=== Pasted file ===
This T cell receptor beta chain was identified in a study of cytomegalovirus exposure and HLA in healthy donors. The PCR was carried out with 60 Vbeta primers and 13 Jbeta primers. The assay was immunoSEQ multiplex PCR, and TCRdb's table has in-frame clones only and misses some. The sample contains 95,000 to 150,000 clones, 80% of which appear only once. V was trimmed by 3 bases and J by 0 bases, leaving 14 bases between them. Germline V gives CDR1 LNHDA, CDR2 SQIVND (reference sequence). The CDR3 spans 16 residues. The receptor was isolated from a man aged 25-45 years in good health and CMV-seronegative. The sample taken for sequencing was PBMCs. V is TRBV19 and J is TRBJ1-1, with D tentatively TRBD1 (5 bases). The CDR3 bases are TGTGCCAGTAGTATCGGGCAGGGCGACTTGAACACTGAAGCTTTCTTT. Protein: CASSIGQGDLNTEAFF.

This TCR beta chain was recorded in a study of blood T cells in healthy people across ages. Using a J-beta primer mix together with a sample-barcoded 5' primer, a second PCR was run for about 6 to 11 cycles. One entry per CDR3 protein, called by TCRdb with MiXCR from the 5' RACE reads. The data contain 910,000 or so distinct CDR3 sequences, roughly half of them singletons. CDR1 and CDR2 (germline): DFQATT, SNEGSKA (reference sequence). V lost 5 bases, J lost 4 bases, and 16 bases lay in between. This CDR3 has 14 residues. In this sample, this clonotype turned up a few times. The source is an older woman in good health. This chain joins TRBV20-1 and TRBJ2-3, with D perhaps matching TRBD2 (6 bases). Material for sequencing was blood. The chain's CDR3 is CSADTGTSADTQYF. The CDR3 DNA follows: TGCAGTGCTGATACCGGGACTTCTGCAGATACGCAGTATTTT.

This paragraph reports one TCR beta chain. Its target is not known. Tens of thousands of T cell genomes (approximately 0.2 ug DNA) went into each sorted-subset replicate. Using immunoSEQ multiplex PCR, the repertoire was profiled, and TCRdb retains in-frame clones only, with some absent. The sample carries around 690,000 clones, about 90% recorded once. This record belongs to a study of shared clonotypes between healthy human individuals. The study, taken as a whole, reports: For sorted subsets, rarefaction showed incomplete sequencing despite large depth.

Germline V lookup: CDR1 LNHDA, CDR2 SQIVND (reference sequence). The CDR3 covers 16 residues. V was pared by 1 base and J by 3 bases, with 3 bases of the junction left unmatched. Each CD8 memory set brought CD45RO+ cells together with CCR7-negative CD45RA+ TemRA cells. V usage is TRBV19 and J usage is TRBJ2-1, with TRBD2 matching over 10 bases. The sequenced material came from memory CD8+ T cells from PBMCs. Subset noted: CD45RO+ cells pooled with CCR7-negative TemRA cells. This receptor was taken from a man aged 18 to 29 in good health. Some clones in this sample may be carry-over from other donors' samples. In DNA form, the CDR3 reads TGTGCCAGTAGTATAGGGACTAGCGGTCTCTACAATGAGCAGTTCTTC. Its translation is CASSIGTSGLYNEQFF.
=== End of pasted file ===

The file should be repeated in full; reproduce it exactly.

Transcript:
This T cell receptor beta chain was identified in a study of cytomegalovirus exposure and HLA in healthy donors. The PCR was carried out with 60 Vbeta primers and 13 Jbeta primers. The assay was immunoSEQ multiplex PCR, and TCRdb's table has in-frame clones only and misses some. The sample contains 95,000 to 150,000 clones, 80% of which appear only once. V was trimmed by 3 bases and J by 0 bases, leaving 14 bases between them. Germline V gives CDR1 LNHDA, CDR2 SQIVND (reference sequence). The CDR3 spans 16 residues. The receptor was isolated from a man aged 25-45 years in good health and CMV-seronegative. The sample taken for sequencing was PBMCs. V is TRBV19 and J is TRBJ1-1, with D tentatively TRBD1 (5 bases). The CDR3 bases are TGTGCCAGTAGTATCGGGCAGGGCGACTTGAACACTGAAGCTTTCTTT. Protein: CASSIGQGDLNTEAFF.

This TCR beta chain was recorded in a study of blood T cells in healthy people across ages. Using a J-beta primer mix together with a sample-barcoded 5' primer, a second PCR was run for about 6 to 11 cycles. One entry per CDR3 protein, called by TCRdb with MiXCR from the 5' RACE reads. The data contain 910,000 or so distinct CDR3 sequences, roughly half of them singletons. CDR1 and CDR2 (germline): DFQATT, SNEGSKA (reference sequence). V lost 5 bases, J lost 4 bases, and 16 bases lay in between. This CDR3 has 14 residues. In this sample, this clonotype turned up a few times. The source is an older woman in good health. This chain joins TRBV20-1 and TRBJ2-3, with D perhaps matching TRBD2 (6 bases). Material for sequencing was blood. The chain's CDR3 is CSADTGTSADTQYF. The CDR3 DNA follows: TGCAGTGCTGATACCGGGACTTCTGCAGATACGCAGTATTTT.

This paragraph reports one TCR beta chain. Its target is not known. Tens of thousands of T cell genomes (approximately 0.2 ug DNA) went into each sorted-subset replicate. Using immunoSEQ multiplex PCR, the repertoire was profiled, and TCRdb retains in-frame clones only, with some absent. The sample carries around 690,000 clones, about 90% recorded once. This record belongs to a study of shared clonotypes between healthy human individuals. The study, taken as a whole, reports: For sorted subsets, rarefaction showed incomplete sequencing despite large depth.

Germline V lookup: CDR1 LNHDA, CDR2 SQIVND (reference sequence). The CDR3 covers 16 residues. V was pared by 1 base and J by 3 bases, with 3 bases of the junction left unmatched. Each CD8 memory set brought CD45RO+ cells together with CCR7-negative CD45RA+ TemRA cells. V usage is TRBV19 and J usage is TRBJ2-1, with TRBD2 matching over 10 bases. The sequenced material came from memory CD8+ T cells from PBMCs. Subset noted: CD45RO+ cells pooled with CCR7-negative TemRA cells. This receptor was taken from a man aged 18 to 29 in good health. Some clones in this sample may be carry-over from other donors' samples. In DNA form, the CDR3 reads TGTGCCAGTAGTATAGGGACTAGCGGTCTCTACAATGAGCAGTTCTTC. Its translation is CASSIGTSGLYNEQFF.